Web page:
“We don’t have enough of our traditional foods to supply our own communities, much less start a food business. I tell people that we aren’t caterers or cooks, we’re not a nonprofit; we’re a philosophy. We’re trying to get people to refocus their cultural lens on some questions. What is their relationship to their environment, to the indigenous here that have survived for thousands of generations? We’re asking people to renegotiate their relationships with nature. We want them to eat things from here instead of thousands of miles away. We encourage people to rip out their lawns and put native plants there, and then they can eat from the land. It looks like it’s about food, but it’s about your relationship with the world.”

    Interviewed separately, Buchanan echoed some of the same themes in equally passionate language.

    “We want to remind people that there is food right at their feet, and most of us don’t open our eyes and look at it. There’s mallow growing everywhere and it’s a great green, less bitter than arugula. I’ve got kids in my Days of Taste class that I teach every year, and when they find that this weed is edible they eat it by the handful. It’s a great resource, one of many that we don’t use. That’s what this PV Wild event is, a look at the resources that were historically there and how they were used.”

    The painters, chef and cultural historian all had things to say about the natural landscape of the Peninsula, and each hopes to continue the dialog in their own way. The plein air exhibit runs through April 22. Chia Café Collective events may be found on their Facebook page.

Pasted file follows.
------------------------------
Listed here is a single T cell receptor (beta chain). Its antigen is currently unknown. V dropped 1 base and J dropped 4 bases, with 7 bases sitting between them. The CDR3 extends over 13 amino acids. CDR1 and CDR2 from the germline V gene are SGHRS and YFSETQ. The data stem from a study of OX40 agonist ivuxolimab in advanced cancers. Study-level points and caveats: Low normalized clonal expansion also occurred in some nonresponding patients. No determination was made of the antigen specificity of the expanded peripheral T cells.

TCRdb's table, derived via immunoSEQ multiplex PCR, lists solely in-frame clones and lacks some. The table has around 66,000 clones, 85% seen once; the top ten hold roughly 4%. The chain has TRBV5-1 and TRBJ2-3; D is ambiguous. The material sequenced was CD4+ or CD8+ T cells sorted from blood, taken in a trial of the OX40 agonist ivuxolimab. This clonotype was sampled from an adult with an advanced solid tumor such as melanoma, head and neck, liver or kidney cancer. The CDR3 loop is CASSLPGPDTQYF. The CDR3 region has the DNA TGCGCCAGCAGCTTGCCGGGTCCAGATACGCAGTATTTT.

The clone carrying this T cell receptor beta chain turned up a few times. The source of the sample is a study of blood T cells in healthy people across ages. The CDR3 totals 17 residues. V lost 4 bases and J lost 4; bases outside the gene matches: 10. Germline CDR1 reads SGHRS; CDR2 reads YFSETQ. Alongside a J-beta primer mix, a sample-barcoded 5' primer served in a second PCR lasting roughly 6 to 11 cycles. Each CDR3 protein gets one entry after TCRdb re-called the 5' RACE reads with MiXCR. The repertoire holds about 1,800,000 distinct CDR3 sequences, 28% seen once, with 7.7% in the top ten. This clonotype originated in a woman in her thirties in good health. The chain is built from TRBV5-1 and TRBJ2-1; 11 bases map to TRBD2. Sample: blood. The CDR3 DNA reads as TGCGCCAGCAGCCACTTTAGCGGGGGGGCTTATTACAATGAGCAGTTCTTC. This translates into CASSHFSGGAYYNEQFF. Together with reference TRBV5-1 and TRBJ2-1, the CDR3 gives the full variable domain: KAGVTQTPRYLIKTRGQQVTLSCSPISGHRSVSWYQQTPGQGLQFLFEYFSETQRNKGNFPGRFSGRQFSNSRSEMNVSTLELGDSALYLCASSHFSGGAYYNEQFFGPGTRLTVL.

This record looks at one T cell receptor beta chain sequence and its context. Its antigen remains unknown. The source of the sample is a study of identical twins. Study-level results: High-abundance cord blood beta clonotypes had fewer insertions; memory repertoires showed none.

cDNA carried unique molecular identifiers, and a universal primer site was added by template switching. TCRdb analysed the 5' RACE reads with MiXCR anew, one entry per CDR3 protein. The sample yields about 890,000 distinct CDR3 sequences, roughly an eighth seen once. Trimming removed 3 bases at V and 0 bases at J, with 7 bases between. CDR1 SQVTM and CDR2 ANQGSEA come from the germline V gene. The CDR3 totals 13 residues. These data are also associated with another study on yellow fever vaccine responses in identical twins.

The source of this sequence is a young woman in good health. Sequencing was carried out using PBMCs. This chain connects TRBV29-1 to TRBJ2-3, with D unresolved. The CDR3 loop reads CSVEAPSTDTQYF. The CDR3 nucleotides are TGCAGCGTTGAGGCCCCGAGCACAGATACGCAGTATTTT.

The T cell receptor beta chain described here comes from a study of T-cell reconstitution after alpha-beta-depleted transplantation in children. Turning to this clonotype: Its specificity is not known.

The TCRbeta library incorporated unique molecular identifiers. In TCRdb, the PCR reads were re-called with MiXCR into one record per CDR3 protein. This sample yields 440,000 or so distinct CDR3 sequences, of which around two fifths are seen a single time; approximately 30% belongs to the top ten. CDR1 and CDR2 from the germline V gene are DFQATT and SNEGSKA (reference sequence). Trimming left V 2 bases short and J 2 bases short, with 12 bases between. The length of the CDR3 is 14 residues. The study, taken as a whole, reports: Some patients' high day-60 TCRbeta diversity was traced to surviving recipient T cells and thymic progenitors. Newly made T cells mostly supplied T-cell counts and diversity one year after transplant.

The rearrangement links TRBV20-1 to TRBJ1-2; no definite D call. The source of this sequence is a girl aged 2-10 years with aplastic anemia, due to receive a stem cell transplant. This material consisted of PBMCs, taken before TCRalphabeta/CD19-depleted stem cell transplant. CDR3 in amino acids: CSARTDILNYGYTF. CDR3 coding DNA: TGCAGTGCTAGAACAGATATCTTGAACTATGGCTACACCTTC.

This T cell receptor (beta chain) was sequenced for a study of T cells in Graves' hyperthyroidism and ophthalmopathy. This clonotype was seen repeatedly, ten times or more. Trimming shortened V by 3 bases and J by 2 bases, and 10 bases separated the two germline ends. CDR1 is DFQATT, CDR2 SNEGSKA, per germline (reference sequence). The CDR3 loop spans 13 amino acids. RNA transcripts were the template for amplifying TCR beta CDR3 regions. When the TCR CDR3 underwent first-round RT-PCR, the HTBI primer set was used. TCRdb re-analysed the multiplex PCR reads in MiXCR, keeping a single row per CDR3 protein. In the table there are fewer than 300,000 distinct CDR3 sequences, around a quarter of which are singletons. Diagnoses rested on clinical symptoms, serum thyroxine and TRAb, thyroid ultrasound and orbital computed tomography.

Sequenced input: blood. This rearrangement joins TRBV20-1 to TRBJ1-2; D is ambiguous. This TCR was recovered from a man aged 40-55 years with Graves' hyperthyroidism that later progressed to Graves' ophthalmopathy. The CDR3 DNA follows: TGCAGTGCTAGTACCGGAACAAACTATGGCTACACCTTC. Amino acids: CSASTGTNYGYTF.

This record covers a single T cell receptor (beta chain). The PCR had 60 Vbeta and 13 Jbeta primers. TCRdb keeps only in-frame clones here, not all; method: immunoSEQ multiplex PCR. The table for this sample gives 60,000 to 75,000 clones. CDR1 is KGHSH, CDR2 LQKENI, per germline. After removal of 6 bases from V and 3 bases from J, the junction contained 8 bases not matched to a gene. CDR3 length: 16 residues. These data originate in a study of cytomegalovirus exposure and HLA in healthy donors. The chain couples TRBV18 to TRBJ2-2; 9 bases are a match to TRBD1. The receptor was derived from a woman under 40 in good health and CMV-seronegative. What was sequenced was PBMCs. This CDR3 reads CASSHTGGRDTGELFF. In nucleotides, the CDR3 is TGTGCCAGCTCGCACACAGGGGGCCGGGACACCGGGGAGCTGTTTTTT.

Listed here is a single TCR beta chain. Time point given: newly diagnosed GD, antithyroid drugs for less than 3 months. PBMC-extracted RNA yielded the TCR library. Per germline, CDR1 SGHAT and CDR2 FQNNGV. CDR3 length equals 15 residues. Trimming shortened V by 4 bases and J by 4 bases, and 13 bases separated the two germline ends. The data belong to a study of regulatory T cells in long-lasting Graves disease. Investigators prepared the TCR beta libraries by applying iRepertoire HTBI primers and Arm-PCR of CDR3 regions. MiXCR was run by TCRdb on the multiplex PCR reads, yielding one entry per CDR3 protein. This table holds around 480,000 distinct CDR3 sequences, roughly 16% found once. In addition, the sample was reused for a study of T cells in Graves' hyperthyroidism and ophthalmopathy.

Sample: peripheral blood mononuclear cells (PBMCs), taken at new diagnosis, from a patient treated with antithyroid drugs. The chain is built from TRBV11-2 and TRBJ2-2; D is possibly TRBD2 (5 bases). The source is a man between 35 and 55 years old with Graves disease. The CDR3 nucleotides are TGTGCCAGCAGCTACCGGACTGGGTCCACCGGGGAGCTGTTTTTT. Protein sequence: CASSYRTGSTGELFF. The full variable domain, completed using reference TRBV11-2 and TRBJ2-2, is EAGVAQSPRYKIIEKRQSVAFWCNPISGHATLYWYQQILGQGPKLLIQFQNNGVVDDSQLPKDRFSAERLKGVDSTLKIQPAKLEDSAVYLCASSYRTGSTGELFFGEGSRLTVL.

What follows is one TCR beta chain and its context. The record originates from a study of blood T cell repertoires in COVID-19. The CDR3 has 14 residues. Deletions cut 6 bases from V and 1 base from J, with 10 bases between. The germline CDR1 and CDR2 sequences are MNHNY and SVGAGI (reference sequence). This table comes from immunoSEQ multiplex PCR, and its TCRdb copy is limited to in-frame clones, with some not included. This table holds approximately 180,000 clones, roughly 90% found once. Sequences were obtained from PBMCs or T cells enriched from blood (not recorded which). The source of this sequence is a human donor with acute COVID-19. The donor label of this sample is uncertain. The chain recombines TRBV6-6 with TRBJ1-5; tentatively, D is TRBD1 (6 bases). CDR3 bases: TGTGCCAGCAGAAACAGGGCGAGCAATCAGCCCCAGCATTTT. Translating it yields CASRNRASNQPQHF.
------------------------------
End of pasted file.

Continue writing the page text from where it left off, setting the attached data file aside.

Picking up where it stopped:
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  • The Future Comes to MOLAA

    • 03/26/2018
    • Andrea Serna
    • Art
    • Comments are off

    By Andrea Serna, Arts and Culture Writer

    Dr. Lourdes I. Ramos-Rivas arrived at the Museum of Latin American Art at an auspicious moment in its 22-year history, and in her own. To become the museum’s new director, the native of Puerto Rico left behind a homeland poised to be hit by a catastrophic hurricane. Meanwhile, a triumphant exhibition, Relational Undercurrents: Contemporary Art of the Caribbean Archipelago, was just opening at MOLAA. The connection signified a positive  omen. Relational Undercurrents, curated by Tatiana Flores, was arguably the highlight of the 2017-2018 PST LA/LA exhibitions, a far-reaching and ambitious exploration of Latin American and Latino art.

    In her first year, Ramos has shown that she is well prepared for the position she filled. She came to the museum with a vast resume that included 12 years as the director and chief curator at the Museo de Arte de Puerto Rico. She is also an accreditation commissioner for the American Alliance of Museums, which is how she first came to the attention of the board at MOLAA. She is the first Latina to hold the post.